Slice of Life: When Stories Go Digital

(This is part of the Slice of Life project)

Yesterday, my classes began their Digital Story project in earnest and it was a bit hectic, but wonderful to watch them so engaged. In a nutshell, they have written a personal narrative paragraph about an object that holds special memories and now they are merging the image, the audio of their writing, and music into a short video with PhotoStory3 (a free download from Microsoft, folks, and well worth the effort).

There are stories about pets, about blankets, about gifts from long-lost relatives, about stuffed animals, about awards, and more. Wonderful, rich topics.

This is my first time with this project, so it is worth reflecting a bit, right? Here are a few things that cross my mind:

  • We’re building off prior knowledge. They have been working on writing paragraphs for a week or two and we have used technology plenty this year. The leap to a new software platform, which might cause adults to stumble, is no big deal for them. They get it, quick.
  • Writing is at the heart of the story. It may be digital, but the writing comes first. Today, I explained that the writing is the center of this piece and that they should see themselves as “composers” — drawing the pieces of music, audio and image together in one coherent piece of work. I think most of them got it.
  • Make the story personal. These narratives are rich for them because they chose the object, and they have the memories. The subject matter really comes from their heart and they are invested in telling a good tale.
  • Show a sample. I showed them the Grandmother’s Tea Cup story last week and then shared another paragraph sample that I wrote about the first saxophone I ever got and how it moved me into music in a way that remains with me to this day. They need to know that we are writing with them, exploring the same terrain.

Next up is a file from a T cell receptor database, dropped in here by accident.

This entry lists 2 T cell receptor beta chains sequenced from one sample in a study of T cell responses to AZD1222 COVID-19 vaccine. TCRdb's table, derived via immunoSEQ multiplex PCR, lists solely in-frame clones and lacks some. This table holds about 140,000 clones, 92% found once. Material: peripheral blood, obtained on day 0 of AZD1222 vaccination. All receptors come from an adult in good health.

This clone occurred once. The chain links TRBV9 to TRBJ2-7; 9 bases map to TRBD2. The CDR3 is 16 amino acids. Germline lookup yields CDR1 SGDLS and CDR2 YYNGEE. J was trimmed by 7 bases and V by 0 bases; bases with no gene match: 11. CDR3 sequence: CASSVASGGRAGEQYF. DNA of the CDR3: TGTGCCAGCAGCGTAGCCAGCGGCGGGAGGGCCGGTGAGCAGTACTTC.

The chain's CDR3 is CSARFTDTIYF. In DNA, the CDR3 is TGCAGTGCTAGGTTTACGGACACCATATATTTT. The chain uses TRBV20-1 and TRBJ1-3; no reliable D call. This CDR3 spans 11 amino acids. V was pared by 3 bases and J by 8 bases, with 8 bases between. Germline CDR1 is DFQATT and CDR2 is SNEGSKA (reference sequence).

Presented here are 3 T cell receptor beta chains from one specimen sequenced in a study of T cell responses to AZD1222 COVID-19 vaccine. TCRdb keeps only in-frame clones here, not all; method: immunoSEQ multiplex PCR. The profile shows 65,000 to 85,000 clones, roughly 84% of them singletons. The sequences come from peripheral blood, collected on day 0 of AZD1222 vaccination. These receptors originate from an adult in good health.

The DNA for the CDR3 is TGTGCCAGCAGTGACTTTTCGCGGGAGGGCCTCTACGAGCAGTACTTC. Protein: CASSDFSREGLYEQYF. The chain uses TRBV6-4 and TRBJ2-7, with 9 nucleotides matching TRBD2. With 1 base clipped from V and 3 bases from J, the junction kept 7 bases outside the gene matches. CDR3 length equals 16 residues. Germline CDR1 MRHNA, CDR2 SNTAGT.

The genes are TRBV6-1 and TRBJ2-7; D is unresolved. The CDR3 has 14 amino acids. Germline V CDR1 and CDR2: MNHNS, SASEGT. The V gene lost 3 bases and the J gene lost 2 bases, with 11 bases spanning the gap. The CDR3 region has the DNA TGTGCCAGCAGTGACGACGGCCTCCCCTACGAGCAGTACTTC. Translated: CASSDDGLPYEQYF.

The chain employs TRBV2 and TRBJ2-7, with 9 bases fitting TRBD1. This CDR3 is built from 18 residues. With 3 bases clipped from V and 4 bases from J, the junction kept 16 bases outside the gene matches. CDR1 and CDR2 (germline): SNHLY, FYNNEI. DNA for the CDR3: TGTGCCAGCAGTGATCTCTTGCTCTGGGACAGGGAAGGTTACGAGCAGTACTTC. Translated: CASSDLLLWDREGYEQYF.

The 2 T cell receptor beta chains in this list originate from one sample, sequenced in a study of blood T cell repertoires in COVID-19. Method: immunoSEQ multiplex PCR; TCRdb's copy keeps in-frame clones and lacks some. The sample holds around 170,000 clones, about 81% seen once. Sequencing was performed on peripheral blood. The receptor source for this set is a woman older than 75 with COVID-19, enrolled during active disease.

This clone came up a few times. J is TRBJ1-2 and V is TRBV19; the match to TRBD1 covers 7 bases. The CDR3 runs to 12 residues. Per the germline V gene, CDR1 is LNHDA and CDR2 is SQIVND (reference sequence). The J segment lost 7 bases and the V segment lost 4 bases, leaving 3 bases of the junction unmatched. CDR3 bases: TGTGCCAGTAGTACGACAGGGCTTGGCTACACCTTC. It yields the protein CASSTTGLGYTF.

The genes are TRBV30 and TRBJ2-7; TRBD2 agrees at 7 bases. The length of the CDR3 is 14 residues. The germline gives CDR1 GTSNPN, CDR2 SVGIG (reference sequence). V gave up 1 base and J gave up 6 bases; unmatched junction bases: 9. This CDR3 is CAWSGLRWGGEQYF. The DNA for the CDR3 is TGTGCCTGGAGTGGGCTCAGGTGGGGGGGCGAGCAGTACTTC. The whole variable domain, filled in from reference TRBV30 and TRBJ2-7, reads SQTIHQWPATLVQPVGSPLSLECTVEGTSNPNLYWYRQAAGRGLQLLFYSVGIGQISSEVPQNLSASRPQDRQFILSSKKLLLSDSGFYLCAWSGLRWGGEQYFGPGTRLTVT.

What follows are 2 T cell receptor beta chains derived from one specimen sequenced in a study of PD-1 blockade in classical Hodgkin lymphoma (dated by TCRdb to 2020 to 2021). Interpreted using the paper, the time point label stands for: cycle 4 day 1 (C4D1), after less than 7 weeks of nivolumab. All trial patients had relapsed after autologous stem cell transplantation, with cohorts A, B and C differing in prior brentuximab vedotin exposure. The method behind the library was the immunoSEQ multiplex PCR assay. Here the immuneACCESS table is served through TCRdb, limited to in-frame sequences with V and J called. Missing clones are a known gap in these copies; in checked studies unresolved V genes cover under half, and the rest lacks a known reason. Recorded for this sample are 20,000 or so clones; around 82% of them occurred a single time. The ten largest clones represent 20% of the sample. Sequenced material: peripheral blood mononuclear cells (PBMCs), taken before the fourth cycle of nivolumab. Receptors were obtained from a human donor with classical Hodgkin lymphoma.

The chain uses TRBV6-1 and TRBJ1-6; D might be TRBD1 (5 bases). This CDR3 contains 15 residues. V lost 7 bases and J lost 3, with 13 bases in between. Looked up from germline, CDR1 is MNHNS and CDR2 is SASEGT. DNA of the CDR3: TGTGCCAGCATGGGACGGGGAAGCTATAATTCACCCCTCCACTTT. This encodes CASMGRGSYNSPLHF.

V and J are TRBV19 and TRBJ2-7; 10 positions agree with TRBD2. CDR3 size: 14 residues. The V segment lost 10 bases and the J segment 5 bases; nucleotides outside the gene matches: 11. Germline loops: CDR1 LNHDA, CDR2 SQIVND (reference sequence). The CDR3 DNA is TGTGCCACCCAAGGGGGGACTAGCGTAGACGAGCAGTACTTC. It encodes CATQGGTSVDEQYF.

• Give them time to play. Last week, I showed them the software and let them go at it. I gave them some photos and told them that they were to play, tinker, experiment and have fun. Get it out of the system. Explore. Then, when we began the project, they could focus.
  • Share the scoring rubric. It’s not all fun and games. To help focus their learning, I shared out the rubric that I created so they will know exactly what I am hoping for. The rubric’s areas include writing, voice, and production (as in, just because you can do something cool and snazzy doesn’t mean you should do it — make sure the music and the production “fits” the story and complements it, not takes away from it.) I never want the grading to be a secret to them.
  • Time to work. I allocated plenty of time this week, I think, knowing that technology takes longer than we suspect. But, I was surprised at how much progress was made in one single class period. Some of them will be done sooner than I anticipated, I can tell.
  • Alternative Activities. I need to come up with this one. No doubt, I will. Let’s see now …

Peace (in stories),

  1. You noticed I continued to write comments with your question. Good to see your work here. I think I will steal a bit. It would be good to keep comparing notes as we move along

  2. Thanks for the reminder to give the students time to play; you’re totally right that it will save time in the long run.

  3. I just printed out this post. This list is really great and will help me as I plan the science project my students are going to be working on next month. Thanks for articulating the process so well!

    (As you can see, I’m finally trying to squeeze in some time to comment as well as post for the month’s challenge, trying to catch up with all the slicers I’ve been missing. Hope you don’t mind being bombarded by my comments today.)

  4. Pingback: The Best Digital Storytelling Resources | Larry Ferlazzo's Websites of the Day...

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